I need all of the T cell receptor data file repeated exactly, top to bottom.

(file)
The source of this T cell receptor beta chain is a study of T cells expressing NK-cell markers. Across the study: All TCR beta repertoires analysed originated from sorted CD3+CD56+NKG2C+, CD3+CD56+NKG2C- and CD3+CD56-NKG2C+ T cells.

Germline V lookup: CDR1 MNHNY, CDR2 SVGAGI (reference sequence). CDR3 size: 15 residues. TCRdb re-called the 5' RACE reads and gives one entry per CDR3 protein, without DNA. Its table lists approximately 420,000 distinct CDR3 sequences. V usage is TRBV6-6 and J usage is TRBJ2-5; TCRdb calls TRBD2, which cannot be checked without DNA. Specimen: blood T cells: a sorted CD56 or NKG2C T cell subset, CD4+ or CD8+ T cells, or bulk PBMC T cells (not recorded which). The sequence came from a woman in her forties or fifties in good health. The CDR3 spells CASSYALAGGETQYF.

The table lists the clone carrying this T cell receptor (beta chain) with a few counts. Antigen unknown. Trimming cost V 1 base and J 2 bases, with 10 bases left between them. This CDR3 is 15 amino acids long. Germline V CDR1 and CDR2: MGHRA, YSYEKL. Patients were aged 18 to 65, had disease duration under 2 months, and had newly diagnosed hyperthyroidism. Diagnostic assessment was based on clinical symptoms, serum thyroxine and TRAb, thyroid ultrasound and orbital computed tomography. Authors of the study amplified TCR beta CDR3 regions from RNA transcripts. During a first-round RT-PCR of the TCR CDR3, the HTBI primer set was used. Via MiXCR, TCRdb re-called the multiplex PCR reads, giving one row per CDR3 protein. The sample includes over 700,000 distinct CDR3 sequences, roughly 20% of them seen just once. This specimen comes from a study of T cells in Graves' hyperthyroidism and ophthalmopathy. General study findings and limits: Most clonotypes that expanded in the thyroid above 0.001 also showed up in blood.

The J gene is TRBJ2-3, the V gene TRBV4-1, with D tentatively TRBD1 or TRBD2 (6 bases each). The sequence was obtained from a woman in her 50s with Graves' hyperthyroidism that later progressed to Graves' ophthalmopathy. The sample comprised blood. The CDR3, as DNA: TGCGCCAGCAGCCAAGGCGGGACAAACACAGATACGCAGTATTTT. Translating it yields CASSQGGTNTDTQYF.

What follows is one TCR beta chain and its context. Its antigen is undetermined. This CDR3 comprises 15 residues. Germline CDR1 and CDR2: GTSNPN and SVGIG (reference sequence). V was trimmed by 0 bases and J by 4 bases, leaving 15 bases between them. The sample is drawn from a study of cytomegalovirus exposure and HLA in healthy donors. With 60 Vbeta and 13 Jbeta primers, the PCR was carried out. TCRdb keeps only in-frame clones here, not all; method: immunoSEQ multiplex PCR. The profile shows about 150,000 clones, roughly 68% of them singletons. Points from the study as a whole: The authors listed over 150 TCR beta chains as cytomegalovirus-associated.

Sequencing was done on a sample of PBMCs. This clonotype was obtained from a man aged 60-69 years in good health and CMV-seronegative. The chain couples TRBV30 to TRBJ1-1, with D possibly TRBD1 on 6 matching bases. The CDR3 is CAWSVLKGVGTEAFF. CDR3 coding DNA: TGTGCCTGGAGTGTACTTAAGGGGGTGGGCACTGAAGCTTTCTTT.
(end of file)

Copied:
The source of this T cell receptor beta chain is a study of T cells expressing NK-cell markers. Across the study: All TCR beta repertoires analysed originated from sorted CD3+CD56+NKG2C+, CD3+CD56+NKG2C- and CD3+CD56-NKG2C+ T cells.

Germline V lookup: CDR1 MNHNY, CDR2 SVGAGI (reference sequence). CDR3 size: 15 residues. TCRdb re-called the 5' RACE reads and gives one entry per CDR3 protein, without DNA. Its table lists approximately 420,000 distinct CDR3 sequences. V usage is TRBV6-6 and J usage is TRBJ2-5; TCRdb calls TRBD2, which cannot be checked without DNA. Specimen: blood T cells: a sorted CD56 or NKG2C T cell subset, CD4+ or CD8+ T cells, or bulk PBMC T cells (not recorded which). The sequence came from a woman in her forties or fifties in good health. The CDR3 spells CASSYALAGGETQYF.

The table lists the clone carrying this T cell receptor (beta chain) with a few counts. Antigen unknown. Trimming cost V 1 base and J 2 bases, with 10 bases left between them. This CDR3 is 15 amino acids long. Germline V CDR1 and CDR2: MGHRA, YSYEKL. Patients were aged 18 to 65, had disease duration under 2 months, and had newly diagnosed hyperthyroidism. Diagnostic assessment was based on clinical symptoms, serum thyroxine and TRAb, thyroid ultrasound and orbital computed tomography. Authors of the study amplified TCR beta CDR3 regions from RNA transcripts. During a first-round RT-PCR of the TCR CDR3, the HTBI primer set was used. Via MiXCR, TCRdb re-called the multiplex PCR reads, giving one row per CDR3 protein. The sample includes over 700,000 distinct CDR3 sequences, roughly 20% of them seen just once. This specimen comes from a study of T cells in Graves' hyperthyroidism and ophthalmopathy. General study findings and limits: Most clonotypes that expanded in the thyroid above 0.001 also showed up in blood.

The J gene is TRBJ2-3, the V gene TRBV4-1, with D tentatively TRBD1 or TRBD2 (6 bases each). The sequence was obtained from a woman in her 50s with Graves' hyperthyroidism that later progressed to Graves' ophthalmopathy. The sample comprised blood. The CDR3, as DNA: TGCGCCAGCAGCCAAGGCGGGACAAACACAGATACGCAGTATTTT. Translating it yields CASSQGGTNTDTQYF.

What follows is one TCR beta chain and its context. Its antigen is undetermined. This CDR3 comprises 15 residues. Germline CDR1 and CDR2: GTSNPN and SVGIG (reference sequence). V was trimmed by 0 bases and J by 4 bases, leaving 15 bases between them. The sample is drawn from a study of cytomegalovirus exposure and HLA in healthy donors. With 60 Vbeta and 13 Jbeta primers, the PCR was carried out. TCRdb keeps only in-frame clones here, not all; method: immunoSEQ multiplex PCR. The profile shows about 150,000 clones, roughly 68% of them singletons. Points from the study as a whole: The authors listed over 150 TCR beta chains as cytomegalovirus-associated.

Sequencing was done on a sample of PBMCs. This clonotype was obtained from a man aged 60-69 years in good health and CMV-seronegative. The chain couples TRBV30 to TRBJ1-1, with D possibly TRBD1 on 6 matching bases. The CDR3 is CAWSVLKGVGTEAFF. CDR3 coding DNA: TGTGCCTGGAGTGTACTTAAGGGGGTGGGCACTGAAGCTTTCTTT.